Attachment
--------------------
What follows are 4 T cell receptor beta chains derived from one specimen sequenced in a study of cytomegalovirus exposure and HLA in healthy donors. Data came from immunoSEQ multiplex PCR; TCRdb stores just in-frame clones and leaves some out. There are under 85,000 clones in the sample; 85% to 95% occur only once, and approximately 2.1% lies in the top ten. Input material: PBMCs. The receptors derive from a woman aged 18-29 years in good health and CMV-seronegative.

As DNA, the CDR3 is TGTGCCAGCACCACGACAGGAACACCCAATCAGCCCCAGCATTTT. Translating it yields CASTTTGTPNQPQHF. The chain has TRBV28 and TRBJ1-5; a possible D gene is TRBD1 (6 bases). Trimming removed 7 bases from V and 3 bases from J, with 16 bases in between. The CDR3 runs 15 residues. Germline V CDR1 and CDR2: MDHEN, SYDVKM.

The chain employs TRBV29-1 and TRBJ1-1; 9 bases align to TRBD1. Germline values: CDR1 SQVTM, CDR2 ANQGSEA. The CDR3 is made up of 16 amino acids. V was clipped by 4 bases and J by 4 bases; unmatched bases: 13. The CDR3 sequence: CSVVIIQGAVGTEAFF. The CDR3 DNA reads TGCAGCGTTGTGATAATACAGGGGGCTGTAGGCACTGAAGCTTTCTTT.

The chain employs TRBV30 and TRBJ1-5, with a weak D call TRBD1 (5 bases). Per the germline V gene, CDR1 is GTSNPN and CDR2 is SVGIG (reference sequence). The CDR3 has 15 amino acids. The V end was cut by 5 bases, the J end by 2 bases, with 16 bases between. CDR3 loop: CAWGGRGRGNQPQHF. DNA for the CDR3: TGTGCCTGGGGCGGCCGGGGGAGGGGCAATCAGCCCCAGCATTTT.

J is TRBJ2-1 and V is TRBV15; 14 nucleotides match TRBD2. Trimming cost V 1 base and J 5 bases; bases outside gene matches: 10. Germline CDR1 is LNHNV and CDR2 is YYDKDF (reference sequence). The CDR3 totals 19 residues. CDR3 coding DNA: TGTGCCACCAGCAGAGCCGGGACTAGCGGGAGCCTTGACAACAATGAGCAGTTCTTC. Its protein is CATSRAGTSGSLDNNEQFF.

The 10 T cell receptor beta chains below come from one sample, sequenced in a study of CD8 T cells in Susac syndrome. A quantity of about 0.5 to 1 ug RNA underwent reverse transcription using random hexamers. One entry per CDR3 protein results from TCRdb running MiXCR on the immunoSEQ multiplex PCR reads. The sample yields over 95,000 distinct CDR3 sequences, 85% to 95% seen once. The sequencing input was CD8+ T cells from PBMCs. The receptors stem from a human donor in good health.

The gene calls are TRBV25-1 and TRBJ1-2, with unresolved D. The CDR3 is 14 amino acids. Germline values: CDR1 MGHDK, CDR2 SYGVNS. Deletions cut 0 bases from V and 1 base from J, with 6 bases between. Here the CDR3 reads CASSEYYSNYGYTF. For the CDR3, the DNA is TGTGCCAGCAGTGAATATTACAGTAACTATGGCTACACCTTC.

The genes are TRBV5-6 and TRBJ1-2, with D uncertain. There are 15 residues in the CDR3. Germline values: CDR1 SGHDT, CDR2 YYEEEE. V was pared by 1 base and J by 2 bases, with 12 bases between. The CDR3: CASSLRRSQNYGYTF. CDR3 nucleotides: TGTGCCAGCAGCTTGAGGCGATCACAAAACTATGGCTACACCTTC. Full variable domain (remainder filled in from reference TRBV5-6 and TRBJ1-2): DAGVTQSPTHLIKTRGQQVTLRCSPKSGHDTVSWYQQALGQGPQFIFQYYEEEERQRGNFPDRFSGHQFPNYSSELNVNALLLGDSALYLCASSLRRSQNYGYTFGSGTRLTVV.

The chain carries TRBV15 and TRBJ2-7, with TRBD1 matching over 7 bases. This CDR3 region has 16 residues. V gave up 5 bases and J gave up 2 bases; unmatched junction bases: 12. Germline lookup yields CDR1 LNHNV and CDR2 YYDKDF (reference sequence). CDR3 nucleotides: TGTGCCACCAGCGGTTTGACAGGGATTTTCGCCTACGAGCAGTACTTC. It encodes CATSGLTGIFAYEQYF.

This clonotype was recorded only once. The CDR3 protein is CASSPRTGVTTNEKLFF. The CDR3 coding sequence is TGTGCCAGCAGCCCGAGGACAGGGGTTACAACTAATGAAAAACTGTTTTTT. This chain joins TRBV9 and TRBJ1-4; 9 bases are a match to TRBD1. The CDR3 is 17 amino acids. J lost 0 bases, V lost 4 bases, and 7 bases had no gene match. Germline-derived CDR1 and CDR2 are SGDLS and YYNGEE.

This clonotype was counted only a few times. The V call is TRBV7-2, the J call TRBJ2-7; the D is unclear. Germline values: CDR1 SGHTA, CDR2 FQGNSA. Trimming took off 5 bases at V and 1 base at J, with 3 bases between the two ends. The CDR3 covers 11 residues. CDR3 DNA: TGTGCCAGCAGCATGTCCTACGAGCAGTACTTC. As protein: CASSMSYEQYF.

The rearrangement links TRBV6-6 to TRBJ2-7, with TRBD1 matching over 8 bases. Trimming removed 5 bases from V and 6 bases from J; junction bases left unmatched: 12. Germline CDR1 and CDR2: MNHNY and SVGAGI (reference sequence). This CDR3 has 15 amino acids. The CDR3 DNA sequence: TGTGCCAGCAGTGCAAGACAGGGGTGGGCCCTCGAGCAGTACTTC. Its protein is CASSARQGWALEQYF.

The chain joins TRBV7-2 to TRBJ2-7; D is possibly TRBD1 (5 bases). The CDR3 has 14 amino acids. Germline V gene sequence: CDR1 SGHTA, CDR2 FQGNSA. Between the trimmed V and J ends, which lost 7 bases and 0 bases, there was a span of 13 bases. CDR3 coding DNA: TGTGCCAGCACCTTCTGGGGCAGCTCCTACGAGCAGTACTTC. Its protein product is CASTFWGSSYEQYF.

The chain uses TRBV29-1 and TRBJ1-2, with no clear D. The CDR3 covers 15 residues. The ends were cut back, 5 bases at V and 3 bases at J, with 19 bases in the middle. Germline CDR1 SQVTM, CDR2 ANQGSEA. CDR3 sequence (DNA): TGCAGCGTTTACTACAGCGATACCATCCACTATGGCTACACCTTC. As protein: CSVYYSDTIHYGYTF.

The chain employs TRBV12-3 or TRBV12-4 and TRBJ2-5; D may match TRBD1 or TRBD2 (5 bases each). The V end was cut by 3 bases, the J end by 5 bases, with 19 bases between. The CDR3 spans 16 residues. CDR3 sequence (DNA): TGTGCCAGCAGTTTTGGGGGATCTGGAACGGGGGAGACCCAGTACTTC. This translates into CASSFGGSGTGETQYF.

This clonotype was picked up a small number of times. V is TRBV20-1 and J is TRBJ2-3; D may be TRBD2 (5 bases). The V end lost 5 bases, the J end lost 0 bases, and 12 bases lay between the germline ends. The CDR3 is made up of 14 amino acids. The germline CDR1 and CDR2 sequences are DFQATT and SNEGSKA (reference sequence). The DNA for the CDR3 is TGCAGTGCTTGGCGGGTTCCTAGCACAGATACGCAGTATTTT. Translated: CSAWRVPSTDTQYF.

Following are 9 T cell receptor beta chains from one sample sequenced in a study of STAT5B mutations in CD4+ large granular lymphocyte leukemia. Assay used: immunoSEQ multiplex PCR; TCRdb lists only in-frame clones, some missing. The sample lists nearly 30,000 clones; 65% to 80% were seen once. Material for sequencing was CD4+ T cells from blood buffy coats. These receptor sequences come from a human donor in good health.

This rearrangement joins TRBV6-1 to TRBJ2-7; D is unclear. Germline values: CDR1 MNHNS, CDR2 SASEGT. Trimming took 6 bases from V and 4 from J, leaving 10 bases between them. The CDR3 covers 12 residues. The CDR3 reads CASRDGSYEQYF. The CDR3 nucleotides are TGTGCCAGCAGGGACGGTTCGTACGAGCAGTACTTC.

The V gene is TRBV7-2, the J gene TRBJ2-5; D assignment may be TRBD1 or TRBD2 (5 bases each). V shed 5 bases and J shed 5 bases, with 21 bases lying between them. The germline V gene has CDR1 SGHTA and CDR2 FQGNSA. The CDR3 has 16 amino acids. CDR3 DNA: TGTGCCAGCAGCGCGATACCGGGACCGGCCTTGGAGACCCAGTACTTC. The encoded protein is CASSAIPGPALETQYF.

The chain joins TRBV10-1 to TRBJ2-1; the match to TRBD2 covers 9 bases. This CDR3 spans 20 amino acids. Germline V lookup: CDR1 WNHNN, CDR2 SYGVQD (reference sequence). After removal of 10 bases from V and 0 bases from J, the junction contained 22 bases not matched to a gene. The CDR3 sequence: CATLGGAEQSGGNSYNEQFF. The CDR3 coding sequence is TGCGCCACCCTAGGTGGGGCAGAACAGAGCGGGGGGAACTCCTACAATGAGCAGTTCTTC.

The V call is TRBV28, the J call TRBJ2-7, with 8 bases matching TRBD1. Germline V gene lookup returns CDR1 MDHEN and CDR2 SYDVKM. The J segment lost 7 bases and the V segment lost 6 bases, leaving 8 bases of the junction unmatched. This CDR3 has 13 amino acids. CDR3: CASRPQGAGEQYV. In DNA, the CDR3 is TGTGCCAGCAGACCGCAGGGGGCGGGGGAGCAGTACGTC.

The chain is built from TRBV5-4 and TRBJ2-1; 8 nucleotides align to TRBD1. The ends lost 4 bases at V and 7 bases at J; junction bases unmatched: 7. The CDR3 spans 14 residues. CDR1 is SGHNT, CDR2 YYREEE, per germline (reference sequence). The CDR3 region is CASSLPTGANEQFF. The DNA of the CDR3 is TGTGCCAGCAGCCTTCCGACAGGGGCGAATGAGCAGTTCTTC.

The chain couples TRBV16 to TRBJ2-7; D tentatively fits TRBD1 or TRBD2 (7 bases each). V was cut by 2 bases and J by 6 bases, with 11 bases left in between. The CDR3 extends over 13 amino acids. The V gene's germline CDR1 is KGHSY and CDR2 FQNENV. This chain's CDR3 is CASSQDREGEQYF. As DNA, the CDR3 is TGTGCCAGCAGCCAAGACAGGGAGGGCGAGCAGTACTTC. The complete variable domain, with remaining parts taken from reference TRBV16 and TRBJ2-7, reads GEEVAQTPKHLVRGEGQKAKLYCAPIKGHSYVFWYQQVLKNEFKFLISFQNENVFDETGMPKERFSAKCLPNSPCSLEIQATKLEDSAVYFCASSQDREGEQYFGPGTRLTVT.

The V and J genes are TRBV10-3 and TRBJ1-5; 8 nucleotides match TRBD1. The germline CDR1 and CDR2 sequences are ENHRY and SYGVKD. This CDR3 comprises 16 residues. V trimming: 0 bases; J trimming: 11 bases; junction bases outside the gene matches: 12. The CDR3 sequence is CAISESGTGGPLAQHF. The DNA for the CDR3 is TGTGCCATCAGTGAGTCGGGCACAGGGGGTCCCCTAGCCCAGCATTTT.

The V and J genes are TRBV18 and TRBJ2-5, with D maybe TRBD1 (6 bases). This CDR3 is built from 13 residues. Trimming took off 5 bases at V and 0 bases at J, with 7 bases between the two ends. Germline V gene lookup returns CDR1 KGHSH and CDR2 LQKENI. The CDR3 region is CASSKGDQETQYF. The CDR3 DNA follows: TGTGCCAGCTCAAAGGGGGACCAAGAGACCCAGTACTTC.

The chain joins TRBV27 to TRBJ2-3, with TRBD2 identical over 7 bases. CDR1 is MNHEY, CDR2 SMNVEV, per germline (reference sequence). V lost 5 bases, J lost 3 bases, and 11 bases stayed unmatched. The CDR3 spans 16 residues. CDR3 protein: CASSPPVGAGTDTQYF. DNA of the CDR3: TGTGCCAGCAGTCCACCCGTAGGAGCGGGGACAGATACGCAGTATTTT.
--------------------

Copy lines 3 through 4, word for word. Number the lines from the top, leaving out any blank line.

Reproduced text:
The chain employs TRBV29-1 and TRBJ1-1; 9 bases align to TRBD1. Germline values: CDR1 SQVTM, CDR2 ANQGSEA. The CDR3 is made up of 16 amino acids. V was clipped by 4 bases and J by 4 bases; unmatched bases: 13. The CDR3 sequence: CSVVIIQGAVGTEAFF. The CDR3 DNA reads TGCAGCGTTGTGATAATACAGGGGGCTGTAGGCACTGAAGCTTTCTTT.

The chain employs TRBV30 and TRBJ1-5, with a weak D call TRBD1 (5 bases). Per the germline V gene, CDR1 is GTSNPN and CDR2 is SVGIG (reference sequence). The CDR3 has 15 amino acids. The V end was cut by 5 bases, the J end by 2 bases, with 16 bases between. CDR3 loop: CAWGGRGRGNQPQHF. DNA for the CDR3: TGTGCCTGGGGCGGCCGGGGGAGGGGCAATCAGCCCCAGCATTTT.